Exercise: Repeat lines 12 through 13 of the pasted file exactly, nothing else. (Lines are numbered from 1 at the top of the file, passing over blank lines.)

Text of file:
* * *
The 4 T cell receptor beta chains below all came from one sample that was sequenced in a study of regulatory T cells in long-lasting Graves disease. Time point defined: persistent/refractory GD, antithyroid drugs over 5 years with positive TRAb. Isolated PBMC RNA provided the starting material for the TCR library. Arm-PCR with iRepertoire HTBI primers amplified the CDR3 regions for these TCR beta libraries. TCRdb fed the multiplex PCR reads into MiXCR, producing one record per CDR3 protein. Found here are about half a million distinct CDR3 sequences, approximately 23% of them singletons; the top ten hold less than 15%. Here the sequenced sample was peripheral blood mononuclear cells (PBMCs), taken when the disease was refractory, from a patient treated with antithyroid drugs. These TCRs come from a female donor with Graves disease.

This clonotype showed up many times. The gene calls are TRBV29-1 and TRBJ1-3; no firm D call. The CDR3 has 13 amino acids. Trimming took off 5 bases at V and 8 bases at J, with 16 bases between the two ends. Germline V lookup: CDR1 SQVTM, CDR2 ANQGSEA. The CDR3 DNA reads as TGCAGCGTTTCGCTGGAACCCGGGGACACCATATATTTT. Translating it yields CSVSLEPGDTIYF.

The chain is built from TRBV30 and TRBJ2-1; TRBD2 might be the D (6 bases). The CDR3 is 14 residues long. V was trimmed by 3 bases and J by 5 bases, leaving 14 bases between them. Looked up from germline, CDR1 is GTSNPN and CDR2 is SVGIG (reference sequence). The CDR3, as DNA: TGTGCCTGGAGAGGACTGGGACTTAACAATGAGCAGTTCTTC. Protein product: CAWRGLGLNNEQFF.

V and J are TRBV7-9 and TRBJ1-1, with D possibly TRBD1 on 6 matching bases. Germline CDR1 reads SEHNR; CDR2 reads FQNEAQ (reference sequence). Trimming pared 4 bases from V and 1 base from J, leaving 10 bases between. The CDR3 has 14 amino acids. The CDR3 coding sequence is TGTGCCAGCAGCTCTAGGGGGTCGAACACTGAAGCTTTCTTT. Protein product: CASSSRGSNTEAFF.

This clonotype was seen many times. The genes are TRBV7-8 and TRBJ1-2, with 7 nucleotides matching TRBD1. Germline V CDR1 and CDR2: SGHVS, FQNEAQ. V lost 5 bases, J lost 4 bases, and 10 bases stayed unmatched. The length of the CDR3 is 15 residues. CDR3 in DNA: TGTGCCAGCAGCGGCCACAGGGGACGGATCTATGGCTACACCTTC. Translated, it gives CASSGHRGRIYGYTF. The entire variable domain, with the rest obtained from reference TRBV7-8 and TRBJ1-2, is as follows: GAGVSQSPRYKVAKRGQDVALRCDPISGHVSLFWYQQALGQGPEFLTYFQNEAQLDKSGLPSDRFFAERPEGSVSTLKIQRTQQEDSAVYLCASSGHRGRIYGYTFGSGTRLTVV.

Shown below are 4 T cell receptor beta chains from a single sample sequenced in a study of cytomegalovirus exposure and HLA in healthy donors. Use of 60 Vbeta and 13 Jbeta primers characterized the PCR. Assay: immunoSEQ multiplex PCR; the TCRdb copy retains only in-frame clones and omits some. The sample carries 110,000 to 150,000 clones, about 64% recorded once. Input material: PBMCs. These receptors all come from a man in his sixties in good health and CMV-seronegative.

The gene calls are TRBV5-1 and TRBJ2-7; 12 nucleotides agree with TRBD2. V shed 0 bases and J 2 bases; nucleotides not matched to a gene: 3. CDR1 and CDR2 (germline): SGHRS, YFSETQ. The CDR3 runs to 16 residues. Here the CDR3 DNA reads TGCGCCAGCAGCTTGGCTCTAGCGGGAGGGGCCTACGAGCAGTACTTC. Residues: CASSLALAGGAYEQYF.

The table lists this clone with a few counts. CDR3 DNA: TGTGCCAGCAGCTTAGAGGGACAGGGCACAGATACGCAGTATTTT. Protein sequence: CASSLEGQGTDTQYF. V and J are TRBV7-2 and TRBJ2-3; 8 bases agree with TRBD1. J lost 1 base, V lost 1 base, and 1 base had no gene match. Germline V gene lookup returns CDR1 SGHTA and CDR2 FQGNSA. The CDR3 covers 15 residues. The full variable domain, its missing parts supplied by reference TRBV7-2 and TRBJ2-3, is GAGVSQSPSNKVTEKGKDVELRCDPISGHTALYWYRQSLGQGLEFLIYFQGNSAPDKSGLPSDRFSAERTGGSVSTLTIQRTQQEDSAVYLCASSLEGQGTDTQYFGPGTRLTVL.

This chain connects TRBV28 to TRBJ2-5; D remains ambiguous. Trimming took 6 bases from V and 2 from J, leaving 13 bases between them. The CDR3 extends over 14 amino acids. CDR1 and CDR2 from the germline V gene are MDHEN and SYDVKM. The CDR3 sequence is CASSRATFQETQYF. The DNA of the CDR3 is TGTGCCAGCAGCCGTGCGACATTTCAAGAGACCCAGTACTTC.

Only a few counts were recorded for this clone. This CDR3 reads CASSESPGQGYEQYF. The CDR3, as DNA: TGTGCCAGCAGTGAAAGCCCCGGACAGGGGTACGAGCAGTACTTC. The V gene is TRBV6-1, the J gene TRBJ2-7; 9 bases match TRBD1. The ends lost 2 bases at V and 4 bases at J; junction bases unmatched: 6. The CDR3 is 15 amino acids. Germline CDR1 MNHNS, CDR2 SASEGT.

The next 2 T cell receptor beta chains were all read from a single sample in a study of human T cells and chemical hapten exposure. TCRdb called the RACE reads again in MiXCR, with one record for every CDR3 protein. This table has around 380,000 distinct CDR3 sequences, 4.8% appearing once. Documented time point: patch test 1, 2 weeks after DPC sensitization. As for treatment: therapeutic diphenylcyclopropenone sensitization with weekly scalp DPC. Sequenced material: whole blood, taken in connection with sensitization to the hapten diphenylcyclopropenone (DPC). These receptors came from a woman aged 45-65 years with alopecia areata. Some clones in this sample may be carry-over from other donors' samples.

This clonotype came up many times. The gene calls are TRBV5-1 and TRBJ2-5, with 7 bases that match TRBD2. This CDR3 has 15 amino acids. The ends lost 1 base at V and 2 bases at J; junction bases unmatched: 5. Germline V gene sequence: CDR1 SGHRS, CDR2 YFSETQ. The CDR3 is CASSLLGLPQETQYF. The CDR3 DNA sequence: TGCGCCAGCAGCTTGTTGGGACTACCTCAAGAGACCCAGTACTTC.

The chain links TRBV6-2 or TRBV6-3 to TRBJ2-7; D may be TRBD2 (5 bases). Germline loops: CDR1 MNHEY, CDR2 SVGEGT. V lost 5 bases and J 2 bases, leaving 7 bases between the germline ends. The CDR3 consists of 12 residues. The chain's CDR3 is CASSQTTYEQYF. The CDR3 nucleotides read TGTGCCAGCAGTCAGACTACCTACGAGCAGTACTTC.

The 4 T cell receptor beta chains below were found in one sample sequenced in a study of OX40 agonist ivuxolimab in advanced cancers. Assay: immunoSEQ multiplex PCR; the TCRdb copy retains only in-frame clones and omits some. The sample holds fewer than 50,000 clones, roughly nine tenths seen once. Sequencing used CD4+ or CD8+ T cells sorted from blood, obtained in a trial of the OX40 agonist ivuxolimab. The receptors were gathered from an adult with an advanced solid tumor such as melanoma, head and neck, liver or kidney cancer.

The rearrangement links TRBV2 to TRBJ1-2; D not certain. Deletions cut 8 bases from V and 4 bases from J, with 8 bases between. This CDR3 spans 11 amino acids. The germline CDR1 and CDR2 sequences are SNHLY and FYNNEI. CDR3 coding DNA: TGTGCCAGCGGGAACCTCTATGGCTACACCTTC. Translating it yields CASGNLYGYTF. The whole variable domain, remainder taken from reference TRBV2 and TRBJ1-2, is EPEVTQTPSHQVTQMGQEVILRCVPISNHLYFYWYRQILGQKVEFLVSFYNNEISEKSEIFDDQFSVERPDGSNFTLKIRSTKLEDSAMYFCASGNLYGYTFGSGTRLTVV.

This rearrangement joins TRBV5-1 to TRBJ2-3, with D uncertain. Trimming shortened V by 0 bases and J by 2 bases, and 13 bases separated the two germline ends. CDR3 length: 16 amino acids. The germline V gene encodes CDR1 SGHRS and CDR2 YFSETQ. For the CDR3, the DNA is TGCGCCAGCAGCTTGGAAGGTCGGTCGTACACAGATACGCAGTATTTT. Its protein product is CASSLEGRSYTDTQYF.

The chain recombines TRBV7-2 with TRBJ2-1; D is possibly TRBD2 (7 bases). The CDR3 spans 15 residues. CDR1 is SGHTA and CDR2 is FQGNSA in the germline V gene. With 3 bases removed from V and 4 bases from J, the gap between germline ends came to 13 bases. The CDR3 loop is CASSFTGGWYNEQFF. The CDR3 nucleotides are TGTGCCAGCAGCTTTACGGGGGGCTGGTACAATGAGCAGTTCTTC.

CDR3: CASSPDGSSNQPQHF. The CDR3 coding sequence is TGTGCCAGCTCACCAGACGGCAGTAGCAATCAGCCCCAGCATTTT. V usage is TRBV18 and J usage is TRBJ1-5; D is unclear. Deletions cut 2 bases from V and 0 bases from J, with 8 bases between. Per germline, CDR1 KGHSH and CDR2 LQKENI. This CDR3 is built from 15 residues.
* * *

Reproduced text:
This clonotype came up many times. The gene calls are TRBV5-1 and TRBJ2-5, with 7 bases that match TRBD2. This CDR3 has 15 amino acids. The ends lost 1 base at V and 2 bases at J; junction bases unmatched: 5. Germline V gene sequence: CDR1 SGHRS, CDR2 YFSETQ. The CDR3 is CASSLLGLPQETQYF. The CDR3 DNA sequence: TGCGCCAGCAGCTTGTTGGGACTACCTCAAGAGACCCAGTACTTC.

The chain links TRBV6-2 or TRBV6-3 to TRBJ2-7; D may be TRBD2 (5 bases). Germline loops: CDR1 MNHEY, CDR2 SVGEGT. V lost 5 bases and J 2 bases, leaving 7 bases between the germline ends. The CDR3 consists of 12 residues. The chain's CDR3 is CASSQTTYEQYF. The CDR3 nucleotides read TGTGCCAGCAGTCAGACTACCTACGAGCAGTACTTC.